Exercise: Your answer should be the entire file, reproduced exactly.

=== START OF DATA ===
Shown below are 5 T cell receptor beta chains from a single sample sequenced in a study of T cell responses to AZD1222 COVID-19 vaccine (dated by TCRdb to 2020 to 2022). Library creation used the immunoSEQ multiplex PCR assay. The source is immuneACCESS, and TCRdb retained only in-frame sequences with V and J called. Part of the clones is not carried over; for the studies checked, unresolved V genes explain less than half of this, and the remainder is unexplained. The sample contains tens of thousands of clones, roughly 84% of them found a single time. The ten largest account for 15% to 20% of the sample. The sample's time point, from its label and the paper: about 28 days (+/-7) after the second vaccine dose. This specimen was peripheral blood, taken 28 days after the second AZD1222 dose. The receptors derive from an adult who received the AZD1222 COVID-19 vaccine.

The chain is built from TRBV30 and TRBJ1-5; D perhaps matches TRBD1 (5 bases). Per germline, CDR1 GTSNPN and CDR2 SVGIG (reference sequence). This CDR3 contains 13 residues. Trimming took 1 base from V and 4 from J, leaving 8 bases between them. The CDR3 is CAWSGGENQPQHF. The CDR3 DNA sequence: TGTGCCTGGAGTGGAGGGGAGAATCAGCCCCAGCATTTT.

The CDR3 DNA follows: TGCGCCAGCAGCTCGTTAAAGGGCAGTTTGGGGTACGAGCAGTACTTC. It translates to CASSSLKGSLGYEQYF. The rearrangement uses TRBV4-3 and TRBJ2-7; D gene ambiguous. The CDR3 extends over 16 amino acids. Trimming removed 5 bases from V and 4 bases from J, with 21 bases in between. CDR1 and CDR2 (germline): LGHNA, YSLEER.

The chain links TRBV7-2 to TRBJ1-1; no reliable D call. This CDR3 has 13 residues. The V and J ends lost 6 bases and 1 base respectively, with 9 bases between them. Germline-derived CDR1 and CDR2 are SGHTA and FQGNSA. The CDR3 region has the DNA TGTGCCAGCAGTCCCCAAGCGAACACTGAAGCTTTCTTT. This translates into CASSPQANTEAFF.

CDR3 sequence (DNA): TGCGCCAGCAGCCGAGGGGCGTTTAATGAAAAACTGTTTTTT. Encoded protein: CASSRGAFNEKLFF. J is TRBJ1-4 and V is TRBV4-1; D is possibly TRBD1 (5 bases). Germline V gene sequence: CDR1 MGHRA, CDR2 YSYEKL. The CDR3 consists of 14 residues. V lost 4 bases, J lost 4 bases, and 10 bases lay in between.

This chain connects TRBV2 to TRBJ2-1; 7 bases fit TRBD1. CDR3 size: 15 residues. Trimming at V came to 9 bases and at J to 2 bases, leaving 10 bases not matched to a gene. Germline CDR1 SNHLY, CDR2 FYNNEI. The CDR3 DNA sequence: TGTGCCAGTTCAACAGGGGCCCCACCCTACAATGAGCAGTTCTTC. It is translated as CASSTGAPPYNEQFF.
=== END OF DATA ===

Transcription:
Shown below are 5 T cell receptor beta chains from a single sample sequenced in a study of T cell responses to AZD1222 COVID-19 vaccine (dated by TCRdb to 2020 to 2022). Library creation used the immunoSEQ multiplex PCR assay. The source is immuneACCESS, and TCRdb retained only in-frame sequences with V and J called. Part of the clones is not carried over; for the studies checked, unresolved V genes explain less than half of this, and the remainder is unexplained. The sample contains tens of thousands of clones, roughly 84% of them found a single time. The ten largest account for 15% to 20% of the sample. The sample's time point, from its label and the paper: about 28 days (+/-7) after the second vaccine dose. This specimen was peripheral blood, taken 28 days after the second AZD1222 dose. The receptors derive from an adult who received the AZD1222 COVID-19 vaccine.

The chain is built from TRBV30 and TRBJ1-5; D perhaps matches TRBD1 (5 bases). Per germline, CDR1 GTSNPN and CDR2 SVGIG (reference sequence). This CDR3 contains 13 residues. Trimming took 1 base from V and 4 from J, leaving 8 bases between them. The CDR3 is CAWSGGENQPQHF. The CDR3 DNA sequence: TGTGCCTGGAGTGGAGGGGAGAATCAGCCCCAGCATTTT.

The CDR3 DNA follows: TGCGCCAGCAGCTCGTTAAAGGGCAGTTTGGGGTACGAGCAGTACTTC. It translates to CASSSLKGSLGYEQYF. The rearrangement uses TRBV4-3 and TRBJ2-7; D gene ambiguous. The CDR3 extends over 16 amino acids. Trimming removed 5 bases from V and 4 bases from J, with 21 bases in between. CDR1 and CDR2 (germline): LGHNA, YSLEER.

The chain links TRBV7-2 to TRBJ1-1; no reliable D call. This CDR3 has 13 residues. The V and J ends lost 6 bases and 1 base respectively, with 9 bases between them. Germline-derived CDR1 and CDR2 are SGHTA and FQGNSA. The CDR3 region has the DNA TGTGCCAGCAGTCCCCAAGCGAACACTGAAGCTTTCTTT. This translates into CASSPQANTEAFF.

CDR3 sequence (DNA): TGCGCCAGCAGCCGAGGGGCGTTTAATGAAAAACTGTTTTTT. Encoded protein: CASSRGAFNEKLFF. J is TRBJ1-4 and V is TRBV4-1; D is possibly TRBD1 (5 bases). Germline V gene sequence: CDR1 MGHRA, CDR2 YSYEKL. The CDR3 consists of 14 residues. V lost 4 bases, J lost 4 bases, and 10 bases lay in between.

This chain connects TRBV2 to TRBJ2-1; 7 bases fit TRBD1. CDR3 size: 15 residues. Trimming at V came to 9 bases and at J to 2 bases, leaving 10 bases not matched to a gene. Germline CDR1 SNHLY, CDR2 FYNNEI. The CDR3 DNA sequence: TGTGCCAGTTCAACAGGGGCCCCACCCTACAATGAGCAGTTCTTC. It is translated as CASSTGAPPYNEQFF.